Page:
REAL WORLD FILE TRANSFER
We also wanted to see how performance was in a real-world use when transferring large files to the SSD. For this test, we are going to simply stress write performance by transferring over a 30GB folder of movies off of a 512GB Samsung 950 Pro to the test SSDs and time how long it takes. Once complete we can calculate the average speed.
The Crucial MX500 took the 30GB transfer without a sweat. It averaged 512MB/s, which exceeds its 510MB/s rating. From this, we can see that there hasn’t been any write speed degradation so far, but we will see how these SSDs do in HDTune’s write test after checking the power consumption.
For our power consumption testing, we have the drive connected to the system as a secondary drive. To record the wattage, we are now utilizing a Quarch Technology Programmable Power Module. It allows us to accurately measure power consumption over time and is flexible enough to allow us to test any SSD that comes our way.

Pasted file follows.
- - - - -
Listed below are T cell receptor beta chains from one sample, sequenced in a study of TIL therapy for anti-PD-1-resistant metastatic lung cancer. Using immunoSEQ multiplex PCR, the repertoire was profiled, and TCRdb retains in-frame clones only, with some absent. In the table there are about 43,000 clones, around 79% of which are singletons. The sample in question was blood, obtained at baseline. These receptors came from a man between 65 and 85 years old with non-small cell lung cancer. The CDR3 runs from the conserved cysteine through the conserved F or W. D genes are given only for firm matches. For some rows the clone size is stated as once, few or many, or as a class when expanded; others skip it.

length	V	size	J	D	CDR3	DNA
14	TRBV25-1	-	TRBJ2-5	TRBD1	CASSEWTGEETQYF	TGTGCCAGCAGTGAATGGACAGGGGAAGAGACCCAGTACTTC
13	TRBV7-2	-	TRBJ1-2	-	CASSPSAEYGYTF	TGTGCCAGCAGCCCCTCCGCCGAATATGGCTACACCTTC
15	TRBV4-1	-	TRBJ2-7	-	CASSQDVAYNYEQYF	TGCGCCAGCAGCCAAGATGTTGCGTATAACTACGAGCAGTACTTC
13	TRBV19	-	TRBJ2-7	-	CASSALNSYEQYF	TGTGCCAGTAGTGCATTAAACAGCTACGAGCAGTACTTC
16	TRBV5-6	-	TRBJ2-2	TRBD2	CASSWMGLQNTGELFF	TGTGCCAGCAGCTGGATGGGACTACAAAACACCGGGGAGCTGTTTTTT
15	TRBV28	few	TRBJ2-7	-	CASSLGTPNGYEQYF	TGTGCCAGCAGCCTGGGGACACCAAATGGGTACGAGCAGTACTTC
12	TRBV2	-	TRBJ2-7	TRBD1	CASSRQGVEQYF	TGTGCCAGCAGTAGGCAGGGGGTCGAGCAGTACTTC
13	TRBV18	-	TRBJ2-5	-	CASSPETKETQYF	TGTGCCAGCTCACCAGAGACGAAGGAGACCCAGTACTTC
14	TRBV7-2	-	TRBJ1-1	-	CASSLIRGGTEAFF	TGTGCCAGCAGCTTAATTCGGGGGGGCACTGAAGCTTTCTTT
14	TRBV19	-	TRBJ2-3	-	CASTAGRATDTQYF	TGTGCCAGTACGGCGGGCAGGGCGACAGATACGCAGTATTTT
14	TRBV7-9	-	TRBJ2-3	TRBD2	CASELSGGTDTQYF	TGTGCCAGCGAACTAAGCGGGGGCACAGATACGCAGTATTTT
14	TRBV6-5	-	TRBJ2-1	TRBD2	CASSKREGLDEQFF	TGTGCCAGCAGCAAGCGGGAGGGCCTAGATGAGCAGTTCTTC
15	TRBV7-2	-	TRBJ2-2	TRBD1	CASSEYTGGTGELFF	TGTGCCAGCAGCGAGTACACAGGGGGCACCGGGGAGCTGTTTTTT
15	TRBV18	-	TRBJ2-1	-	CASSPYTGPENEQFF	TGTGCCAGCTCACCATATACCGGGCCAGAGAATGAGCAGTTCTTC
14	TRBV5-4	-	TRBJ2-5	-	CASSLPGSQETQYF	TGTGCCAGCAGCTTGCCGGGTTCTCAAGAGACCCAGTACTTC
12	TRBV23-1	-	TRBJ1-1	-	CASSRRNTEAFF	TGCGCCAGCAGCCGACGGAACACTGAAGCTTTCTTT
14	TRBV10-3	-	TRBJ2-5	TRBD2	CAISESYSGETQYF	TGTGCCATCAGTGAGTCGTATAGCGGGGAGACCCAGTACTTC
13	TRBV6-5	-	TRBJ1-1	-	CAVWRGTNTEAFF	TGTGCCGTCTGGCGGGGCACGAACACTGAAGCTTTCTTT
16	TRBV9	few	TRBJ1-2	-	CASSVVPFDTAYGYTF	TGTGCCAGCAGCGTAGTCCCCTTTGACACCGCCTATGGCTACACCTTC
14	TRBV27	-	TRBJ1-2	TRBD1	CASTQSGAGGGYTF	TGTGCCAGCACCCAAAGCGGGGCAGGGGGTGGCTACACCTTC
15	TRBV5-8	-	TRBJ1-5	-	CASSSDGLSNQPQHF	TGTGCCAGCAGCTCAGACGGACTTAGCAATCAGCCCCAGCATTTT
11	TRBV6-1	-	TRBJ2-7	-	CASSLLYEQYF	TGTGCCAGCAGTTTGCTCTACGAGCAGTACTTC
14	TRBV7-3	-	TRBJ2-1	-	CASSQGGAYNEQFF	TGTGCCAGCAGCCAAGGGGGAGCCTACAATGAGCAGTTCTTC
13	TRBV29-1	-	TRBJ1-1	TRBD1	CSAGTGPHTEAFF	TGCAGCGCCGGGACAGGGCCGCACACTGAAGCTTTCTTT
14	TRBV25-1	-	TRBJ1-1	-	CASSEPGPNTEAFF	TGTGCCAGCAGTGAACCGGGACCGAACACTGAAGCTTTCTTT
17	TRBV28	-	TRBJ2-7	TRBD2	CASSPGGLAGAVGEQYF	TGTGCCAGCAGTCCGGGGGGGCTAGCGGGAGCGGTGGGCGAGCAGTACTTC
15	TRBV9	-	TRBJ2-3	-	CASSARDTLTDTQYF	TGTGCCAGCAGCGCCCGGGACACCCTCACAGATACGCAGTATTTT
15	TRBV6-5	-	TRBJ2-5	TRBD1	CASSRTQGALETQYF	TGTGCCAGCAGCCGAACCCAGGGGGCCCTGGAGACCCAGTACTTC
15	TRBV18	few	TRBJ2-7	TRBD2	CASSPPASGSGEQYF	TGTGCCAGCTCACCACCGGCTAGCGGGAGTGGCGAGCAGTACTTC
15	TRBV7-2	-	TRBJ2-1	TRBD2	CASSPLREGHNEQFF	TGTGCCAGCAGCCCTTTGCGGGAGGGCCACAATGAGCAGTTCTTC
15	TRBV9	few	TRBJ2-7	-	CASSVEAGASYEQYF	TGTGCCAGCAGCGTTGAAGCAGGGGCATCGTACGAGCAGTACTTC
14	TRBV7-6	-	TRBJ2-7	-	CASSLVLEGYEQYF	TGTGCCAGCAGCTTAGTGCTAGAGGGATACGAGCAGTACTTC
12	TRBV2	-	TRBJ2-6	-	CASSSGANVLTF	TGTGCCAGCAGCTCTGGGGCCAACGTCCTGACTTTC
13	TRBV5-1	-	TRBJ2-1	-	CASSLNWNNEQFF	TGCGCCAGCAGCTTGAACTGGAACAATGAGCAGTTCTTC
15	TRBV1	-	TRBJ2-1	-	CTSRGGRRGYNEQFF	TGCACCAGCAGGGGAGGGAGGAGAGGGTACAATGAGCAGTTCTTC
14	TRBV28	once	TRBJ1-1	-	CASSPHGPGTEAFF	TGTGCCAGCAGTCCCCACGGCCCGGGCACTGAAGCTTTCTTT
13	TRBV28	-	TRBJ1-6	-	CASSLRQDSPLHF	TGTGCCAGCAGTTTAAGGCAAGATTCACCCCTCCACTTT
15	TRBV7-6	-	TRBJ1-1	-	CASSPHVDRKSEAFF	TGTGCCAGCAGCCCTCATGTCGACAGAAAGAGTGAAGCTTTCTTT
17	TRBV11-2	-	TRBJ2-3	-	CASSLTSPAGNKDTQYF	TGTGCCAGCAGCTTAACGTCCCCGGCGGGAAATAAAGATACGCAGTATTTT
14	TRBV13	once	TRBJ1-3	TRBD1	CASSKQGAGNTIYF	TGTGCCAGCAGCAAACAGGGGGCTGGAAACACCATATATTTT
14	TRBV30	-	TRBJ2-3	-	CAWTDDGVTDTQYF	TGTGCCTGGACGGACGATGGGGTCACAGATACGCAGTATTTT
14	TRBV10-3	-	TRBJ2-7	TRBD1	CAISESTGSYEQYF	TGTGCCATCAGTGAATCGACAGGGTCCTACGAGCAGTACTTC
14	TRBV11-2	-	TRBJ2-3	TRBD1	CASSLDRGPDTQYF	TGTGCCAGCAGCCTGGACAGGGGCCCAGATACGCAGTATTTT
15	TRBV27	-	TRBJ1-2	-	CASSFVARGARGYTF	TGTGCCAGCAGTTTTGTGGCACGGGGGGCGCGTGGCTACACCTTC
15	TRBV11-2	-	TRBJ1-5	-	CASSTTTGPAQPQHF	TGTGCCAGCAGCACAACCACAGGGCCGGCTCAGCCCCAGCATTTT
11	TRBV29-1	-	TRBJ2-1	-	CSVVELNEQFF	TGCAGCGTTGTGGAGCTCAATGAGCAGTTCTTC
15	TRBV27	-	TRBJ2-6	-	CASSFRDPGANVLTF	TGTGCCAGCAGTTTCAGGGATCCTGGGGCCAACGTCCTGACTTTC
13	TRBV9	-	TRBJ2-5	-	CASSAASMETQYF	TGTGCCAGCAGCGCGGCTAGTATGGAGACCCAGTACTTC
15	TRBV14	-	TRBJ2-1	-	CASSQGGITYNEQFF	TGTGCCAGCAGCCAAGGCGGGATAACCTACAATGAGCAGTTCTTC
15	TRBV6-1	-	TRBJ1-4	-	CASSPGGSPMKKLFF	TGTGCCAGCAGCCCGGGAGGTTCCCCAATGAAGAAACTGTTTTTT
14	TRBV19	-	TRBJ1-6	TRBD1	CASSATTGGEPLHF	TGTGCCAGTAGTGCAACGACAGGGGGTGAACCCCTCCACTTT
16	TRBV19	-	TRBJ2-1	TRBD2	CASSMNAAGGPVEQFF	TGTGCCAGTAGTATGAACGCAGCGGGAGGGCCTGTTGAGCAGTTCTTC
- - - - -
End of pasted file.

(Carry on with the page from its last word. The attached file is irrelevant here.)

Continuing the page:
Our power analysis may change as time goes on, but for now, we are looking at just a few metrics with the main goal of measuring our results against the manufacturer’s ratings. Because most consumer systems are at idle for about 80% of the time, idle power consumption is an important measure to look at when understanding the efficiency of a drive.
In the chart above we can see that SSDs are magnitudes more efficient than standard HDDs. The MX500 is rated at 65mW for idle power consumption. In our testing today, we see that our sample is consuming 100mW. While this exceeds the rating, and is higher than that of the MX300 and BX300’s consumption, 100mW is still very little draw.
Finally, we wanted to post up a graph of the power efficiency of the SSDs in write transfers. We are looking at MB/s per Watt in this graph. The higher the result, the better.
The chart above shows us just how efficient an SSD is in writing. We can see that the MX500 isn’t quite as efficient as the previous MX300, this is partly due to its slower write speed, but still, over 200MB/s per watt lands it in the upper realm of where most other power-efficient mainstream SSDs land. Also, during the run, it averaged just 2.4W, much lower than the 5W max rating.